BLOOMFIELD HILLS, Michigan: In this photo taken on May 13, 2021, Dash Hunger, 12, receives the Pfizer-BioNTech COVID-19 vaccine. - AFP

WASHINGTON: A panel of experts convened by the top US health agency was meeting yesterday to review data surrounding more than 300 confirmed cases of heart inflammation among adolescents and young adults after receiving mRNA Covid vaccines. The committee, hosted by the Centers for Disease Control and Prevention (CDC), was to hear a risk-benefit analysis as researchers probe the shots' probable links to myocarditis. The independent experts were to hear from CDC scientists that "the benefits still clearly outweigh the risks for COVID-19 vaccination in adolescents and young adults", according to slides posted on the agency's website.

As of June 11, 323 people under the age of 29 who received mRNA COVID vaccines have had confirmed cases of heart inflammation, myocarditis, or inflammation of the heart lining, pericarditis, the experts were told. Of these cases, 309 were hospitalized, of whom 295 were discharged, nine remain hospitalized with two in intensive care, and there is no outcome data for five cases.

The cases are predominantly among males, most occur after the second dose, and there are no confirmed deaths at this time. More than 50 million doses of both the Pfizer and Moderna mRNA vaccines had been administered to young people aged 12-19 as of June 11. While the case numbers are low, they are still higher than what would be expected in the age groups and the CDC is studying what the biological trigger might be.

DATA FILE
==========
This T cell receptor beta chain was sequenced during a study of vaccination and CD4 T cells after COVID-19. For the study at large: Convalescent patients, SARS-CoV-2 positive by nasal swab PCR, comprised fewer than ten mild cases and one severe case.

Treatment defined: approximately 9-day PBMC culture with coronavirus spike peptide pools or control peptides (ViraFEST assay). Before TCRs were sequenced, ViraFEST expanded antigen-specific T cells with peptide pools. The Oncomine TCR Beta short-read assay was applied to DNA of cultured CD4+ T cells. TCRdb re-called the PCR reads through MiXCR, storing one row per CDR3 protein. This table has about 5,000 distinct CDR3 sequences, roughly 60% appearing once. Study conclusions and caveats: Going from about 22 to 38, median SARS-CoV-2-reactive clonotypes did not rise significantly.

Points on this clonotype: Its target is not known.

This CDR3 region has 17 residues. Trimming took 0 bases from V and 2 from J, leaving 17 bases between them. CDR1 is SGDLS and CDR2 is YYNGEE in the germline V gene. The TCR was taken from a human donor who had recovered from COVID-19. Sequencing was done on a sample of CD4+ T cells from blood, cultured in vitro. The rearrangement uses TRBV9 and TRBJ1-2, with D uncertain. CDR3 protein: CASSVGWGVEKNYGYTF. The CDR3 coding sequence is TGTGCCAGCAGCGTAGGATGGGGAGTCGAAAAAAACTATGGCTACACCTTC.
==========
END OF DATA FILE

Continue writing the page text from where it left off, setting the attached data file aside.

"Myocarditis is a rare disease but it's not a new disease, it's been around for a while," said Matthew Oster, a member of the CDC's COVID vaccine task force. "Traditionally there have been thought to have viral triggers, although there can be others. It does appear that mRNA vaccine may be a new trigger for myocarditis," he added.

But according to CDC modeling based on data from late May, the risk-benefit profile still favors the use of COVID vaccines, even though young people are at lower risk of severe COVID compared to older people. For every million second doses given to 12-to-17-year-old boys, 5,700 COVID cases, 215 hospitalizations, 71 ICU admissions and two deaths would be prevented across 120 days, according to the analysis. Between 56 to 69 cases of myocarditis would be expected.

Lorry Rubin, director of pediatric infectious diseases at Cohen Children's Medical Center told AFP that his own hospital had seen a few cases of adolescent males developing chest pain a day or two after the second dose of an mRNA vaccine. The Pfizer vaccine is currently the only shot authorized in adolescents aged 12 and up. Moderna is authorized from age 18 upwards.

"The cases have been relatively mild," added Rubin, with the patients returning to normal within a few days after treatment with medicine like ibuprofen. Myocarditis is estimated to affect about 0.8 per 100,000 children per year and is more common among infants and teens. Even if a causal link to the vaccines is established, Rubin said it should be weighed against the risks to children from COVID.

While children are less affected than adults, the virus has still hospitalized more than 3,000 children in the United States over the course of the pandemic, and led to more than 300 deaths, according to official data. Some 2,700 people under 30 have died from COVID.

"We've actually had more kids infected with COVID that we know who have had long term impacts, some of whom have been quite ill with cardiac symptoms in the hospital," stressed Lee Savio Beers, president of the American Academy of Pediatrics.

Other experts have adopted a more cautious line. Monica Gandhi, an infectious diseases and public health expert at the University of California San Francisco, said that the United States had gone beyond some other countries' recommendations on vaccinating teens. These include Germany and the Zionist entity, which only recommend vaccinating adolescents who are at high risk, while Britain is still examining the data and hasn't yet reached a decision. - AFP